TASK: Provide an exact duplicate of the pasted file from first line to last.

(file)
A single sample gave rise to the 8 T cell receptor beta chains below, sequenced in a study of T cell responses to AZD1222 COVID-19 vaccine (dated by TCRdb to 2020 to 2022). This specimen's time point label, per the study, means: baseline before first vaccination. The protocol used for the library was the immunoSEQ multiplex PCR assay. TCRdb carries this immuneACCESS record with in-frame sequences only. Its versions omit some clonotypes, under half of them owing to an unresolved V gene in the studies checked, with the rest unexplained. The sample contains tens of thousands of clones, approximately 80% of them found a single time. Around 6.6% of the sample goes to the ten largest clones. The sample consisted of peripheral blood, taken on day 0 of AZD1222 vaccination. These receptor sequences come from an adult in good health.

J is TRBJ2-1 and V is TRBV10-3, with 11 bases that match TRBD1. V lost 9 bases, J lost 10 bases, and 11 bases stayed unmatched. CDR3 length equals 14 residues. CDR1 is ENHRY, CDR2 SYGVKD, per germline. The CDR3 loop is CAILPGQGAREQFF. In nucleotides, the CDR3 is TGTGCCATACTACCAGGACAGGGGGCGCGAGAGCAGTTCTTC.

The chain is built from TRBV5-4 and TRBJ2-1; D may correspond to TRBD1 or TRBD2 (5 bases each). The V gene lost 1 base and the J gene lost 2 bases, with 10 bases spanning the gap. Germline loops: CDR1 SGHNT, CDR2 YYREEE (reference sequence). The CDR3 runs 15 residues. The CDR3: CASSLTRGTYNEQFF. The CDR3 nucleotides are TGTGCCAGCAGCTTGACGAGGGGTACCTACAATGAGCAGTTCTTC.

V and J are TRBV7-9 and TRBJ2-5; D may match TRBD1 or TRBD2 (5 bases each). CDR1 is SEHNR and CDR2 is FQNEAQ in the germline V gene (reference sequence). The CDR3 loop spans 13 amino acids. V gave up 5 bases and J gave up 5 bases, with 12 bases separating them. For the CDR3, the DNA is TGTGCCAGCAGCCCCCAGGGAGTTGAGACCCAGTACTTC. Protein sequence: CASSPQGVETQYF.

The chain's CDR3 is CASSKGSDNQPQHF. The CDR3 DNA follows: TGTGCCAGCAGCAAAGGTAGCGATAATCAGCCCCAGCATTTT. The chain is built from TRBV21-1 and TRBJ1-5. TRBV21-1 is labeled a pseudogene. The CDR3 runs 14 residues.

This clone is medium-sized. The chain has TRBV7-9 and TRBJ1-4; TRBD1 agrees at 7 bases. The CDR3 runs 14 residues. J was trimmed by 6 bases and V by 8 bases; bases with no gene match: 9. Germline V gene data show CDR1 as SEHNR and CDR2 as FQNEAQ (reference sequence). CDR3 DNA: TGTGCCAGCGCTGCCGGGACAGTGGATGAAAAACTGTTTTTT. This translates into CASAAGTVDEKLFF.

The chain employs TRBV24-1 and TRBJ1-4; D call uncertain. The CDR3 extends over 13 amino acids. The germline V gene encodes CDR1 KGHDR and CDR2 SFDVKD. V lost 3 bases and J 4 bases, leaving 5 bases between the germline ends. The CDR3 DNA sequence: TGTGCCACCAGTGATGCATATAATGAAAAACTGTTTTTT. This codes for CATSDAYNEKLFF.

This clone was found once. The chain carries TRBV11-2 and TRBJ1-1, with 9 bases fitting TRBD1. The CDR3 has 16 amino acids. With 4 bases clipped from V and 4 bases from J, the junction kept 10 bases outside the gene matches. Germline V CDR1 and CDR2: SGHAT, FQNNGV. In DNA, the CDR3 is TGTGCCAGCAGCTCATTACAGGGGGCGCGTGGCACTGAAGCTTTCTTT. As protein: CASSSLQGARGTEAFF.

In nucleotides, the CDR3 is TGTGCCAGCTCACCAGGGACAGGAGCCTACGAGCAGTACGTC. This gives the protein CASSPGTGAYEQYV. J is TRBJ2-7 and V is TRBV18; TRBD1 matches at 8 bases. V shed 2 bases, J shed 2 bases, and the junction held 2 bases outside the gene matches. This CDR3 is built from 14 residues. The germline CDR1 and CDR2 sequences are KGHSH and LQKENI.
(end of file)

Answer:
A single sample gave rise to the 8 T cell receptor beta chains below, sequenced in a study of T cell responses to AZD1222 COVID-19 vaccine (dated by TCRdb to 2020 to 2022). This specimen's time point label, per the study, means: baseline before first vaccination. The protocol used for the library was the immunoSEQ multiplex PCR assay. TCRdb carries this immuneACCESS record with in-frame sequences only. Its versions omit some clonotypes, under half of them owing to an unresolved V gene in the studies checked, with the rest unexplained. The sample contains tens of thousands of clones, approximately 80% of them found a single time. Around 6.6% of the sample goes to the ten largest clones. The sample consisted of peripheral blood, taken on day 0 of AZD1222 vaccination. These receptor sequences come from an adult in good health.

J is TRBJ2-1 and V is TRBV10-3, with 11 bases that match TRBD1. V lost 9 bases, J lost 10 bases, and 11 bases stayed unmatched. CDR3 length equals 14 residues. CDR1 is ENHRY, CDR2 SYGVKD, per germline. The CDR3 loop is CAILPGQGAREQFF. In nucleotides, the CDR3 is TGTGCCATACTACCAGGACAGGGGGCGCGAGAGCAGTTCTTC.

The chain is built from TRBV5-4 and TRBJ2-1; D may correspond to TRBD1 or TRBD2 (5 bases each). The V gene lost 1 base and the J gene lost 2 bases, with 10 bases spanning the gap. Germline loops: CDR1 SGHNT, CDR2 YYREEE (reference sequence). The CDR3 runs 15 residues. The CDR3: CASSLTRGTYNEQFF. The CDR3 nucleotides are TGTGCCAGCAGCTTGACGAGGGGTACCTACAATGAGCAGTTCTTC.

V and J are TRBV7-9 and TRBJ2-5; D may match TRBD1 or TRBD2 (5 bases each). CDR1 is SEHNR and CDR2 is FQNEAQ in the germline V gene (reference sequence). The CDR3 loop spans 13 amino acids. V gave up 5 bases and J gave up 5 bases, with 12 bases separating them. For the CDR3, the DNA is TGTGCCAGCAGCCCCCAGGGAGTTGAGACCCAGTACTTC. Protein sequence: CASSPQGVETQYF.

The chain's CDR3 is CASSKGSDNQPQHF. The CDR3 DNA follows: TGTGCCAGCAGCAAAGGTAGCGATAATCAGCCCCAGCATTTT. The chain is built from TRBV21-1 and TRBJ1-5. TRBV21-1 is labeled a pseudogene. The CDR3 runs 14 residues.

This clone is medium-sized. The chain has TRBV7-9 and TRBJ1-4; TRBD1 agrees at 7 bases. The CDR3 runs 14 residues. J was trimmed by 6 bases and V by 8 bases; bases with no gene match: 9. Germline V gene data show CDR1 as SEHNR and CDR2 as FQNEAQ (reference sequence). CDR3 DNA: TGTGCCAGCGCTGCCGGGACAGTGGATGAAAAACTGTTTTTT. This translates into CASAAGTVDEKLFF.

The chain employs TRBV24-1 and TRBJ1-4; D call uncertain. The CDR3 extends over 13 amino acids. The germline V gene encodes CDR1 KGHDR and CDR2 SFDVKD. V lost 3 bases and J 4 bases, leaving 5 bases between the germline ends. The CDR3 DNA sequence: TGTGCCACCAGTGATGCATATAATGAAAAACTGTTTTTT. This codes for CATSDAYNEKLFF.

This clone was found once. The chain carries TRBV11-2 and TRBJ1-1, with 9 bases fitting TRBD1. The CDR3 has 16 amino acids. With 4 bases clipped from V and 4 bases from J, the junction kept 10 bases outside the gene matches. Germline V CDR1 and CDR2: SGHAT, FQNNGV. In DNA, the CDR3 is TGTGCCAGCAGCTCATTACAGGGGGCGCGTGGCACTGAAGCTTTCTTT. As protein: CASSSLQGARGTEAFF.

In nucleotides, the CDR3 is TGTGCCAGCTCACCAGGGACAGGAGCCTACGAGCAGTACGTC. This gives the protein CASSPGTGAYEQYV. J is TRBJ2-7 and V is TRBV18; TRBD1 matches at 8 bases. V shed 2 bases, J shed 2 bases, and the junction held 2 bases outside the gene matches. This CDR3 is built from 14 residues. The germline CDR1 and CDR2 sequences are KGHSH and LQKENI.